Hydrogen sulfide increases excitability through suppression of sustained potassium channel currents of rat trigeminal ganglion neurons
- Equal contributors
1 Department of Stomatology, Affiliated Hospital of Nantong University, Nantong 226001, China
2 Department of Neurobiology, Institute of Neuroscience, Key Laboratory of Pain Research & Therapy, Soochow University, Suzhou 215123, China
3 Jiangsu Key Laboratory of Neuroregeneration, Nantong University, Nantong 226001, China
Molecular Pain 2013, 9:4 doi:10.1186/1744-8069-9-4Published: 18 February 2013
Hydrogen sulfide (H2S), an endogenous gaseotransmitter/modulator, is becoming appreciated that it may be involved in a wide variety of processes including inflammation and nociception. However, the role and mechanism for H2S in nociceptive processing in trigeminal ganglion (TG) neuron remains unknown. The aim of this study is to investigate distribution of endogenous H2S synthesizing enzyme cystathionine-β-synthetase (CBS) expression and role of H2S on excitability and voltage-gated potassium channels of TG neurons.
Immunofluorescence studies were carried out to determine whether CBS was co-expressed in Kv1.1 or Kv1.4-positive TG neurons. Whole cell patch clamp recordings were employed on acutely isolated TG neurons from adult male Sprague Dawley rats (6–8 week old). von Frey filaments were used to examine the pain behavioral responses in rats following injection of sodium hydrosulfide.
In rat TG, 77.3±6.6% neurons were immunoreactive for CBS, 85.1±3.8% for Kv1.1 and 97.8±1.1% for Kv1.4. Double staining showed that all CBS labeled cells were Kv1.1 and Kv1.4 positive, but only 92.2±6.1% of Kv1.1 and 78.2±9.9% of Kv1.4 positive cells contained CBS. Application of H2S donor NaHS (250 μM) led to a significant depolarization of resting membrane potential recorded from TG neurons. NaHS application also resulted in a dramatic reduction in rheobase, hyperpolarization of action potential threshold, and a significant increase in the number of action potentials evoked at 2X and 3X rheobase stimulation. Under voltage-clamp conditions, TG neurons exhibited transient A-type (IA) and sustained outward rectifier K+ currents (IK). Application of NaHS did suppress IK density while did not change IA density of TG neurons (n=6). Furthermore, NaHS, a donor of hydrogen sulfide, produced a significant reduction in escape threshold in a dose dependent manner.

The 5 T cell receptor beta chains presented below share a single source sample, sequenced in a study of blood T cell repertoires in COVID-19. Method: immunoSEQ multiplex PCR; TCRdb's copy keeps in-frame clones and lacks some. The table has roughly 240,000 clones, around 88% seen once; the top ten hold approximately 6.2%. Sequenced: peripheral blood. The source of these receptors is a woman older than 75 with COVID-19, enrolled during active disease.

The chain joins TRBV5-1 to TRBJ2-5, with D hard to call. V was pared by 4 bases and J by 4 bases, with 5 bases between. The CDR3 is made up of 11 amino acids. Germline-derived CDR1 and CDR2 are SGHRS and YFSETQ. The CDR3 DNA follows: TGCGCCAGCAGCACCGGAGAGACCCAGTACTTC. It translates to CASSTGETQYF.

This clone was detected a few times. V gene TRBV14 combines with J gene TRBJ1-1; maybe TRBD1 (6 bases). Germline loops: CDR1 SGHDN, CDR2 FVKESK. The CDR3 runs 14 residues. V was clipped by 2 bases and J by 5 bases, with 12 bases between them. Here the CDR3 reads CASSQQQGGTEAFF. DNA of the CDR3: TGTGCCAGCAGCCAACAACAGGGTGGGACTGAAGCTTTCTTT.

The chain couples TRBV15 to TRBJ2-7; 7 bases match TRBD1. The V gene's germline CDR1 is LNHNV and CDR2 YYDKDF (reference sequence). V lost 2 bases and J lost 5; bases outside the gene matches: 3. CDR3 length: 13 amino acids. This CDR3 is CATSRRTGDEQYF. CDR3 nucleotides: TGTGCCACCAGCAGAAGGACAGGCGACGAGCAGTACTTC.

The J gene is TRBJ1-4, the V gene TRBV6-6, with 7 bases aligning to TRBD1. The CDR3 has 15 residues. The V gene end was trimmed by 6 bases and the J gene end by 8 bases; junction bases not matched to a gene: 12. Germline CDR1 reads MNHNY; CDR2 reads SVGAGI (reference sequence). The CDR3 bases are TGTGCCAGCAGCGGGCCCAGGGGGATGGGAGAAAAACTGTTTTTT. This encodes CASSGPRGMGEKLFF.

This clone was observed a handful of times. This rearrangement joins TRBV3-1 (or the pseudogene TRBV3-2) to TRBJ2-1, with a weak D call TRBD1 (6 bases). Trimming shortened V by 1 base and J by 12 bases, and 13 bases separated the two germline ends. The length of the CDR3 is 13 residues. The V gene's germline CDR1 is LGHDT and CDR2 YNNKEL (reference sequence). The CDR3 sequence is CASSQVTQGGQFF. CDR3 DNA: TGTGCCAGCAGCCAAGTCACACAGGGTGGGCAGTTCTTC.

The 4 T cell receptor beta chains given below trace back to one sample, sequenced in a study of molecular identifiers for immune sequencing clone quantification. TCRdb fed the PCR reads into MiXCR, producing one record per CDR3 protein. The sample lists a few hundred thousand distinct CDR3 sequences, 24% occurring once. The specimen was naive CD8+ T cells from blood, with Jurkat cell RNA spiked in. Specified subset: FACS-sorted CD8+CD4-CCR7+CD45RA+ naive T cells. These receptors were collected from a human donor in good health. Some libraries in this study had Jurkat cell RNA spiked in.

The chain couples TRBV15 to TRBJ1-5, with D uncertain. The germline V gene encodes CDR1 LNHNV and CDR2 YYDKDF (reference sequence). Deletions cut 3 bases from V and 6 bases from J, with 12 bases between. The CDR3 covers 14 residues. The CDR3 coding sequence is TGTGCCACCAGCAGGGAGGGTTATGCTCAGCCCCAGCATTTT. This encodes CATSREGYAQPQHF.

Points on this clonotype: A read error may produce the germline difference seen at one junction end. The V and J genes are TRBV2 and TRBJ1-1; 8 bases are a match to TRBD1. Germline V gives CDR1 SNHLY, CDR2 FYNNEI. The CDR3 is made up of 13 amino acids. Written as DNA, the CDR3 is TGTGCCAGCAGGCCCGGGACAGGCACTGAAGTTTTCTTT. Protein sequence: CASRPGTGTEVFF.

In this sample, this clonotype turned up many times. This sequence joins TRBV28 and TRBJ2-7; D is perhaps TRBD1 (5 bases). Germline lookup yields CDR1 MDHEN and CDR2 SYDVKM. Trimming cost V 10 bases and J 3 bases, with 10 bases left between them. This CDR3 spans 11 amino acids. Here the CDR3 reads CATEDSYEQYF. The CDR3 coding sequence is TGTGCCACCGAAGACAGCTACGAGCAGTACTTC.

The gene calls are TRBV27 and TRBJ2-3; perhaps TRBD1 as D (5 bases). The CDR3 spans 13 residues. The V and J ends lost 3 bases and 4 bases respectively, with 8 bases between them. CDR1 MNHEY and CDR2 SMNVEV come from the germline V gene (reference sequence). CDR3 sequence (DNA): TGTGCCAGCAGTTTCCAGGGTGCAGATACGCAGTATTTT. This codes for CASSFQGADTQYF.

These data suggest that endogenous H2S generating enzyme CBS was co-localized well with Kv1.1 and Kv1.4 in TG neurons and that H2S produces the mechanic pain and increases neuronal excitability, which might be largely mediated by suppressing IK density, thus identifying for the first time a specific molecular mechanism underlying pain and sensitization in TG.